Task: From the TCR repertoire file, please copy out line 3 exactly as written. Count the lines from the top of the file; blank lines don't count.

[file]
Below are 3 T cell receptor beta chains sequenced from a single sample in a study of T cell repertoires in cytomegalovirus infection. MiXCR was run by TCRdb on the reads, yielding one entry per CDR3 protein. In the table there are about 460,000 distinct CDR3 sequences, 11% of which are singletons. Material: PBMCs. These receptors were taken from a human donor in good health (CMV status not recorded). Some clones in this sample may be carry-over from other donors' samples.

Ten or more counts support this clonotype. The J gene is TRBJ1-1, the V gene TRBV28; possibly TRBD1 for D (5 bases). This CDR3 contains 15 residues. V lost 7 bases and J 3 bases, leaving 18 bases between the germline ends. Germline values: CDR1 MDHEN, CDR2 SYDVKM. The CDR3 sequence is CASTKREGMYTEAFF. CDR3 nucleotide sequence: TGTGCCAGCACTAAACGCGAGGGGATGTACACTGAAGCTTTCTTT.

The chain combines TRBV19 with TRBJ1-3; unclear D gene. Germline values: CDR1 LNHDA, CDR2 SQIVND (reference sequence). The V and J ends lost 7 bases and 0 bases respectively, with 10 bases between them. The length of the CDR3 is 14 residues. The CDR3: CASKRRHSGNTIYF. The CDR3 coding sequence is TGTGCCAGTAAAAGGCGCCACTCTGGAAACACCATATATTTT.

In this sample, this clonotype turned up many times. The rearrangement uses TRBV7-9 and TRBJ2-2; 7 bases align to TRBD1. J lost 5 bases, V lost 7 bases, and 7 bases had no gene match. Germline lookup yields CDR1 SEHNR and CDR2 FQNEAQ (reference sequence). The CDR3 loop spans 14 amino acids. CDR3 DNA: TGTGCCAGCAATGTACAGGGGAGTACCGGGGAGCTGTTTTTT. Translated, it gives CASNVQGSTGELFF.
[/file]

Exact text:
The chain combines TRBV19 with TRBJ1-3; unclear D gene. Germline values: CDR1 LNHDA, CDR2 SQIVND (reference sequence). The V and J ends lost 7 bases and 0 bases respectively, with 10 bases between them. The length of the CDR3 is 14 residues. The CDR3: CASKRRHSGNTIYF. The CDR3 coding sequence is TGTGCCAGTAAAAGGCGCCACTCTGGAAACACCATATATTTT.